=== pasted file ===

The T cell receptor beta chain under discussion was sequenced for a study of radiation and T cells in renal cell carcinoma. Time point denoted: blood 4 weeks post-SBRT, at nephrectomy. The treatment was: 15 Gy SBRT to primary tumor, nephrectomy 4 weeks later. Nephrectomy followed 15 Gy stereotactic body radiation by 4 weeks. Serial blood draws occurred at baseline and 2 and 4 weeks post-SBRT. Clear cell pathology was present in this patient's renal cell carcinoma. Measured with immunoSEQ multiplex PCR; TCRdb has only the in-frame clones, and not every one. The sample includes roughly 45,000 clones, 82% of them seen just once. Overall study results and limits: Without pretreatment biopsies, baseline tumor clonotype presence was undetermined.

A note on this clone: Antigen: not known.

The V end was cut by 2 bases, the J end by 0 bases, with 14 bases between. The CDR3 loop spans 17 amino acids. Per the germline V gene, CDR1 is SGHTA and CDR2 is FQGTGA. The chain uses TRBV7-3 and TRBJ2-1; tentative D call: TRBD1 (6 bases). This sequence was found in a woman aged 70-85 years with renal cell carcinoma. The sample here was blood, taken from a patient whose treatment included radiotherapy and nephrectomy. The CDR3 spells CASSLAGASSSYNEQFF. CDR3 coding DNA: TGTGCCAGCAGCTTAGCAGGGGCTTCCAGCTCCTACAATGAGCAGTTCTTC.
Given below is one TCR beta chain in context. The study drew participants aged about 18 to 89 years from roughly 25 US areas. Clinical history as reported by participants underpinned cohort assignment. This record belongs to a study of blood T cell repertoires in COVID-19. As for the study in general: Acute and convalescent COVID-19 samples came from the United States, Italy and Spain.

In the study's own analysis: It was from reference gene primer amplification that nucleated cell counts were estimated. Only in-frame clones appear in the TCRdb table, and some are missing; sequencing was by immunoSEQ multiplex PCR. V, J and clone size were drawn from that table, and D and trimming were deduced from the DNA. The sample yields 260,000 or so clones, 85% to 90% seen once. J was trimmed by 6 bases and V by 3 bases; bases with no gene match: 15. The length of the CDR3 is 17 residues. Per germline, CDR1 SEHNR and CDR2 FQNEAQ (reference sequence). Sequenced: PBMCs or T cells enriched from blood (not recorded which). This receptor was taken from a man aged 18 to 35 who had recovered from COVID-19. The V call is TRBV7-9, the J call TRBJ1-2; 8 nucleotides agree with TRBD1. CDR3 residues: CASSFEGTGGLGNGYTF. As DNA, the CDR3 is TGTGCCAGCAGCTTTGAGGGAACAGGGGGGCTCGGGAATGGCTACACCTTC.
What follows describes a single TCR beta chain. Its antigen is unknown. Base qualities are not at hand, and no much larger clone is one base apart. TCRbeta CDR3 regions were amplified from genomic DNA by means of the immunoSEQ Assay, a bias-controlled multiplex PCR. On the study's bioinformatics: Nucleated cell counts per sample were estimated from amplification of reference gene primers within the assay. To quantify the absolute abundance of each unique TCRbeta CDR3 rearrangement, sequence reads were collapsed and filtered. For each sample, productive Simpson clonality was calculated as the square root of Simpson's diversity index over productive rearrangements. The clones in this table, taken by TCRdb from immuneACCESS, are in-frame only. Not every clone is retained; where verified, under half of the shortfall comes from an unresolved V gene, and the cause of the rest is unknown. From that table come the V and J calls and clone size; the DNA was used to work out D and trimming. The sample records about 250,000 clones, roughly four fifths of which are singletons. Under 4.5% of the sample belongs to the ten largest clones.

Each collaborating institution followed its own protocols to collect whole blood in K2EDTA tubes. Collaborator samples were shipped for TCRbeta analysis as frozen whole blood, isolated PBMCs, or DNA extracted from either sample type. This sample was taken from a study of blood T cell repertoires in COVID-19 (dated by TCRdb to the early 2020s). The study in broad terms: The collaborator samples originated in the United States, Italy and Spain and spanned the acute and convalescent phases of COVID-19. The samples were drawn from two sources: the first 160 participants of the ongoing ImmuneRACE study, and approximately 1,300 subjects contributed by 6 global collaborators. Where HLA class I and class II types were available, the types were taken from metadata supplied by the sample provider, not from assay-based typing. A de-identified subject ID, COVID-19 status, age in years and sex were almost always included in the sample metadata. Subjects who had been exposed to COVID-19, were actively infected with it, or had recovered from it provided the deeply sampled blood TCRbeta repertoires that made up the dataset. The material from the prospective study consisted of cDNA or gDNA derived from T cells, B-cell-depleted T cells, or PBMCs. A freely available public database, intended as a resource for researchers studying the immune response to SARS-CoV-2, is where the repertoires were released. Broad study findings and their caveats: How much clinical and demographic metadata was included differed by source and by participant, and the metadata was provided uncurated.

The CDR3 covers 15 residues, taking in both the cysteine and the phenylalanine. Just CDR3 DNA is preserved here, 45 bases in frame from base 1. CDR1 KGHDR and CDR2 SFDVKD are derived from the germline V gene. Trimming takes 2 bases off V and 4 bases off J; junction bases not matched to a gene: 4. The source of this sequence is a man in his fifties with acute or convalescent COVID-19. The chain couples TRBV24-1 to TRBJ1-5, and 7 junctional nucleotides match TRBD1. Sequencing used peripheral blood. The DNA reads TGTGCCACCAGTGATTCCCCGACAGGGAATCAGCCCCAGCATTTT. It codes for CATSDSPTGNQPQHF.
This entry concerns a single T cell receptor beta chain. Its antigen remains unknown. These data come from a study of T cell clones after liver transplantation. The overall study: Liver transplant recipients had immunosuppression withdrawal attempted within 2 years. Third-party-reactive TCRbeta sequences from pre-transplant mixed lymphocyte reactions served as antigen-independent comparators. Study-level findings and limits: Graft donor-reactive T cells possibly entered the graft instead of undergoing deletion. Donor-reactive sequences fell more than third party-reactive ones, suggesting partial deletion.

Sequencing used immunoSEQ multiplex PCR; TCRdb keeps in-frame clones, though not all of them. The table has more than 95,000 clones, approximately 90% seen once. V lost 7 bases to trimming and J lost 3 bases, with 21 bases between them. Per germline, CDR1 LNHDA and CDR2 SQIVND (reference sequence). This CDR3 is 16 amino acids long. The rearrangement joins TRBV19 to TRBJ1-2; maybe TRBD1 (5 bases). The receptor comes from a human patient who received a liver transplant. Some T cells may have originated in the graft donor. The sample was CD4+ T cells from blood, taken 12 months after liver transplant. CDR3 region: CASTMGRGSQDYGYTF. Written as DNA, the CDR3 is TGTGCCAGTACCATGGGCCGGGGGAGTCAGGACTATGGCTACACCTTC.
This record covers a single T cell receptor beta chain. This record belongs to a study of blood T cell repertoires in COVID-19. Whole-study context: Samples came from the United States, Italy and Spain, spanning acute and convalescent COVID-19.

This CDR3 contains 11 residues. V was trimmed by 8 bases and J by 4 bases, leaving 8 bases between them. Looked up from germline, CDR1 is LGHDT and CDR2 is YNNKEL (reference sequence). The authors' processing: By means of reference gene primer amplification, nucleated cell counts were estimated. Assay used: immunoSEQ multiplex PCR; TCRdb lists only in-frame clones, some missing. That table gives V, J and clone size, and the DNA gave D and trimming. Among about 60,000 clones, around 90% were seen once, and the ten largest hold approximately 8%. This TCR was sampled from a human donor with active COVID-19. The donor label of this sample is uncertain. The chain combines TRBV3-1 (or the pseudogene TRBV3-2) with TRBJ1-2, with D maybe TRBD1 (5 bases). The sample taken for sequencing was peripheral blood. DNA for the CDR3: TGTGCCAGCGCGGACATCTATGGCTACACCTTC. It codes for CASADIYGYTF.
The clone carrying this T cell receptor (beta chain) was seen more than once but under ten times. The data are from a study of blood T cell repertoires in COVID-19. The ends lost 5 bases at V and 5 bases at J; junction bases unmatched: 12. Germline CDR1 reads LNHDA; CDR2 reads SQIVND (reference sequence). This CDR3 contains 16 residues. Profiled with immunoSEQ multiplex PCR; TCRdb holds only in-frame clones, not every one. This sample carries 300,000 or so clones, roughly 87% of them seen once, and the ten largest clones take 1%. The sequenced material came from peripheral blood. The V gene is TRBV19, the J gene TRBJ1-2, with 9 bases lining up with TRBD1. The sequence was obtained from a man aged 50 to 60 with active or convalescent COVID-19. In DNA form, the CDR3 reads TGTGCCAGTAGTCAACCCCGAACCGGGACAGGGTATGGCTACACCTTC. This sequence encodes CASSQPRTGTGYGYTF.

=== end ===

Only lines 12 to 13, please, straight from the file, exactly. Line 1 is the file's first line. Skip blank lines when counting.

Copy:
This CDR3 contains 11 residues. V was trimmed by 8 bases and J by 4 bases, leaving 8 bases between them. Looked up from germline, CDR1 is LGHDT and CDR2 is YNNKEL (reference sequence). The authors' processing: By means of reference gene primer amplification, nucleated cell counts were estimated. Assay used: immunoSEQ multiplex PCR; TCRdb lists only in-frame clones, some missing. That table gives V, J and clone size, and the DNA gave D and trimming. Among about 60,000 clones, around 90% were seen once, and the ten largest hold approximately 8%. This TCR was sampled from a human donor with active COVID-19. The donor label of this sample is uncertain. The chain combines TRBV3-1 (or the pseudogene TRBV3-2) with TRBJ1-2, with D maybe TRBD1 (5 bases). The sample taken for sequencing was peripheral blood. DNA for the CDR3: TGTGCCAGCGCGGACATCTATGGCTACACCTTC. It codes for CASADIYGYTF.
The clone carrying this T cell receptor (beta chain) was seen more than once but under ten times. The data are from a study of blood T cell repertoires in COVID-19. The ends lost 5 bases at V and 5 bases at J; junction bases unmatched: 12. Germline CDR1 reads LNHDA; CDR2 reads SQIVND (reference sequence). This CDR3 contains 16 residues. Profiled with immunoSEQ multiplex PCR; TCRdb holds only in-frame clones, not every one. This sample carries 300,000 or so clones, roughly 87% of them seen once, and the ten largest clones take 1%. The sequenced material came from peripheral blood. The V gene is TRBV19, the J gene TRBJ1-2, with 9 bases lining up with TRBD1. The sequence was obtained from a man aged 50 to 60 with active or convalescent COVID-19. In DNA form, the CDR3 reads TGTGCCAGTAGTCAACCCCGAACCGGGACAGGGTATGGCTACACCTTC. This sequence encodes CASSQPRTGTGYGYTF.